Authorities said the Airblue jet was traveling from the southern port city of Karachi to Islamabad when it crashed into the Margalla Hills while attempting to land in rainy and cloudy conditions.
Rescue teams and army helicopters were sent to the crash site, but search and recovery efforts were hampered by difficult terrain and bad weather.
Pakistan's Federal Information Minister Qamar Zaman Kaira said rescuers had so far recovered 115 bodies and were searching for the plane's flight data recorder to determine the cause of the crash..
Witnesses said the plane was flying very low just before the crash, while an Airblue spokesman (Raheel Ahmad) said the pilots did not send any emergency signals.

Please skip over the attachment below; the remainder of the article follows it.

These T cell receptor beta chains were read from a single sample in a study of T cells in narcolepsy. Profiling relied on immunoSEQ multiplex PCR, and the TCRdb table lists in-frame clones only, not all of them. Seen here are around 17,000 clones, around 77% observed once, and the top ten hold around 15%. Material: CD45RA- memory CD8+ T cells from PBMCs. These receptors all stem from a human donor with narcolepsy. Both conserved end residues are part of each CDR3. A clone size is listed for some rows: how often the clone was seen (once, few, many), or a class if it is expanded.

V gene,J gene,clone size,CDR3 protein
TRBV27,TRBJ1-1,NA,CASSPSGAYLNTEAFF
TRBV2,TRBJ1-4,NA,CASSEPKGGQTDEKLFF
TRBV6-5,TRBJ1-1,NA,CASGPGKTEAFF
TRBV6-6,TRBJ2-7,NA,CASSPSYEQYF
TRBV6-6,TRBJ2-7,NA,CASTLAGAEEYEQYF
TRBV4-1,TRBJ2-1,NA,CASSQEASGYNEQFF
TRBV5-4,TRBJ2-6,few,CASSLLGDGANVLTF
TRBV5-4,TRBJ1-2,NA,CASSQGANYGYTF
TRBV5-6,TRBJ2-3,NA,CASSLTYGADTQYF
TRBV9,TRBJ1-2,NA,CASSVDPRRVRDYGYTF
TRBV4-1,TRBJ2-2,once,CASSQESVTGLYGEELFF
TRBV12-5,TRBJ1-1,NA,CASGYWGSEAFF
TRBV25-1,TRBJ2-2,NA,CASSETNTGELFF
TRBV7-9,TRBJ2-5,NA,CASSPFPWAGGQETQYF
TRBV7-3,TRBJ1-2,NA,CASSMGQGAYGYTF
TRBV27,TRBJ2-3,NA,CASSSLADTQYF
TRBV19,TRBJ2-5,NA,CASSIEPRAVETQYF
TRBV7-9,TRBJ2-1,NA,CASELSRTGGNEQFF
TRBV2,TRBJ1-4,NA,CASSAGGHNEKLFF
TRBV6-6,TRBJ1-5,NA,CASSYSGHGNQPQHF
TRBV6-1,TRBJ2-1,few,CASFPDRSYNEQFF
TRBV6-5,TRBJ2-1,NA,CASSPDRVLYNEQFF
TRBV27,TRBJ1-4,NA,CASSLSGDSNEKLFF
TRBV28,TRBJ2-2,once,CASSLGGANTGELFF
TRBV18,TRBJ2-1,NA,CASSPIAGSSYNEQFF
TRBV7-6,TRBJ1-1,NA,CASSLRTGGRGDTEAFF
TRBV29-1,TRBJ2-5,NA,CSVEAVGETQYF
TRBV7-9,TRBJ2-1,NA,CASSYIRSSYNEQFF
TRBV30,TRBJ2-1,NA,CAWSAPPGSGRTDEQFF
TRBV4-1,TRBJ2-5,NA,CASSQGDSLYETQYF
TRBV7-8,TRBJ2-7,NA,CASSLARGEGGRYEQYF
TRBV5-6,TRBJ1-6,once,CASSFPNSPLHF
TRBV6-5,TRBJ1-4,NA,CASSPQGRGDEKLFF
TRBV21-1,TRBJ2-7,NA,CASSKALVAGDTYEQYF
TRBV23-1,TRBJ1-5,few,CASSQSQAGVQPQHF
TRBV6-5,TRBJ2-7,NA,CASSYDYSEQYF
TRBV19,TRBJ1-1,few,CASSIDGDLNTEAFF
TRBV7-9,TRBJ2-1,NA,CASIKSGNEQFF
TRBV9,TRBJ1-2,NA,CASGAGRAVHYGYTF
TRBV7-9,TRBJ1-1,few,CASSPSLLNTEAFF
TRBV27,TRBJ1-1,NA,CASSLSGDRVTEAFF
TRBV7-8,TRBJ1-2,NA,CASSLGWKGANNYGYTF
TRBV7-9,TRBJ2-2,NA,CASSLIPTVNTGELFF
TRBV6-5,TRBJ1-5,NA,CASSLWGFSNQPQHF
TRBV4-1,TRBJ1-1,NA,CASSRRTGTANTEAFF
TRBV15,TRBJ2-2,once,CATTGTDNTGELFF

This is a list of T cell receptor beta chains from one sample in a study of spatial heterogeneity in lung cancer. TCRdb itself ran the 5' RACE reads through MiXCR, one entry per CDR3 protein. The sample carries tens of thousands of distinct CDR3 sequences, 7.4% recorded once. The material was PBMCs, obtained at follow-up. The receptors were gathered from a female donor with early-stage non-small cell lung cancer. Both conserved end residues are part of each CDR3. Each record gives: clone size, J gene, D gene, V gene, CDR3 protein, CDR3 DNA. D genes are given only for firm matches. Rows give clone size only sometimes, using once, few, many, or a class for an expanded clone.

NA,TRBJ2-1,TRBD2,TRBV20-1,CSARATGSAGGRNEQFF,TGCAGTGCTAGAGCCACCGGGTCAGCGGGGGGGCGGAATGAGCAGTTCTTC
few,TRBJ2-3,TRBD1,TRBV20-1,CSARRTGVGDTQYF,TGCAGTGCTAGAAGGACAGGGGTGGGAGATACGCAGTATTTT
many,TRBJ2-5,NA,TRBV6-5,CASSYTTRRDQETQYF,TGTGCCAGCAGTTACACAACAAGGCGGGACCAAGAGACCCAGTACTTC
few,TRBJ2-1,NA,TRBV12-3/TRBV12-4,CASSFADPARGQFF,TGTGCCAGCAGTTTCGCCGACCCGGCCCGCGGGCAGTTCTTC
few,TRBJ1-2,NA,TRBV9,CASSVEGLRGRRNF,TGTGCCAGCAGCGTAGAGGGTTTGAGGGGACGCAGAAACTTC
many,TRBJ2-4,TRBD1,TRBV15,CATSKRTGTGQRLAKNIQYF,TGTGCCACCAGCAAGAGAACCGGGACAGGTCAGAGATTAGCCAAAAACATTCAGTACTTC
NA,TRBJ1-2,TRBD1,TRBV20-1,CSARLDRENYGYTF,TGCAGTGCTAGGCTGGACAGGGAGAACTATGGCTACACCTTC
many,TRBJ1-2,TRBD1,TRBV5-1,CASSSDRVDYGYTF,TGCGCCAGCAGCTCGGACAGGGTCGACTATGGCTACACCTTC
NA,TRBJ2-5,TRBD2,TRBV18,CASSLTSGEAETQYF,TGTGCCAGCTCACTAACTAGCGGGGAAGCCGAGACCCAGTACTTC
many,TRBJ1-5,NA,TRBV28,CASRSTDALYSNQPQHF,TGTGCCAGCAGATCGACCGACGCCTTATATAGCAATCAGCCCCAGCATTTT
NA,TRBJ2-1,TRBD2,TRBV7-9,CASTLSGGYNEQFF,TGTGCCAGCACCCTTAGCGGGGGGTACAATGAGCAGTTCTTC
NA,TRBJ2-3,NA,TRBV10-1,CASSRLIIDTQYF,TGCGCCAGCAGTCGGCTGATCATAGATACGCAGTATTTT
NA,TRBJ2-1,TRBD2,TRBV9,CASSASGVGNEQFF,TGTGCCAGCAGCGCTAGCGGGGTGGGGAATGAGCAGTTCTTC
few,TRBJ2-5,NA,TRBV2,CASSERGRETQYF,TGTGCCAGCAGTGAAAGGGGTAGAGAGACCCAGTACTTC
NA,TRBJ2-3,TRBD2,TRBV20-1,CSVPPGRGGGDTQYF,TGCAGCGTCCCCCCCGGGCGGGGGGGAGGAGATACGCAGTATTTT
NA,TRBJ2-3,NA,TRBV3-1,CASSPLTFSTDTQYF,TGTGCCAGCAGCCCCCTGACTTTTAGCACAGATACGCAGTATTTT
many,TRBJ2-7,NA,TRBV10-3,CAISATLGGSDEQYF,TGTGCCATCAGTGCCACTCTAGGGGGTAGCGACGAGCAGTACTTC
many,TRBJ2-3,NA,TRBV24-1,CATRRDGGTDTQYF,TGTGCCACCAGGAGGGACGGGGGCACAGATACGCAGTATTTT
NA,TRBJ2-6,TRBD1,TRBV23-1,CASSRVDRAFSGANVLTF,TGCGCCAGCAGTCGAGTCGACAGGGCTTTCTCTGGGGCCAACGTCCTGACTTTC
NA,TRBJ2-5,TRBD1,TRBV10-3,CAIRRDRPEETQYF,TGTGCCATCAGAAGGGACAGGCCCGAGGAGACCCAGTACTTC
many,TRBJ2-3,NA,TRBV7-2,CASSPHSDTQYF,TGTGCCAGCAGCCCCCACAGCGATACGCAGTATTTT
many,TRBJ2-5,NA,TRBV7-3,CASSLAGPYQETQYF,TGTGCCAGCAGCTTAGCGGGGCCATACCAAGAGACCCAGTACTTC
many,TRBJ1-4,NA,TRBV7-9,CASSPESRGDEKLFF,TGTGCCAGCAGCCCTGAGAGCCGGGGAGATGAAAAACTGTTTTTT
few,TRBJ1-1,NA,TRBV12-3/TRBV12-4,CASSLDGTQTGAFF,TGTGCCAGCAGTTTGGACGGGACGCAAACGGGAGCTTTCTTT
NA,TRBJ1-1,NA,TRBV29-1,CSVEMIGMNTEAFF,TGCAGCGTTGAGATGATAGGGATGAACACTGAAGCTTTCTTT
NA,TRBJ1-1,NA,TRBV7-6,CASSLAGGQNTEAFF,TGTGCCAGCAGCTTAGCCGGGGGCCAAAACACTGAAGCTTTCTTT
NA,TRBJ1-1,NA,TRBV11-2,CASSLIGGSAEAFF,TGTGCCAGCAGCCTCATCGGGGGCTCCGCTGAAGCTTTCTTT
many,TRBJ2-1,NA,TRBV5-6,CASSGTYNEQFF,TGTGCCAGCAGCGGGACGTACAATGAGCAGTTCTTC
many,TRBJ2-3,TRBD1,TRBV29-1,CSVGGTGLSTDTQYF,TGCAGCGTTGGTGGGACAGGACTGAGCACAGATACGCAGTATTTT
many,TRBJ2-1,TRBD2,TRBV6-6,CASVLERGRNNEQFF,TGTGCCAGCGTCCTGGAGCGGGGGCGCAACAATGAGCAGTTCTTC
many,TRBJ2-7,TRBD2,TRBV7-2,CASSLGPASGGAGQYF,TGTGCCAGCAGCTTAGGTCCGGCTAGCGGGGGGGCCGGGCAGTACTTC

Pakistani President Asif Ali Zardari and Prime Minister Yousuf Raza Gilani expressed grief over the "tragic incident." The government declared Thursday a national day of mourning.
U.S. President Barack Obama and Secretary of State Hillary Clinton offered condolences to the families of victims including two U.S. citizens. They said the American people stand with the people of Pakistan at this difficult time.
U.N. chief Ban Ki-moon said he was deeply saddened by the tragic air crash and extended his heartfelt condolences to the people and government of Pakistan. A U.N. statement said Mr. Ban wrote to Prime Minister Gilani to express the sincere sympathy of the United Nations with Pakistan at this painful time.
Some information for this report was provided by AP, AFP and Reuters.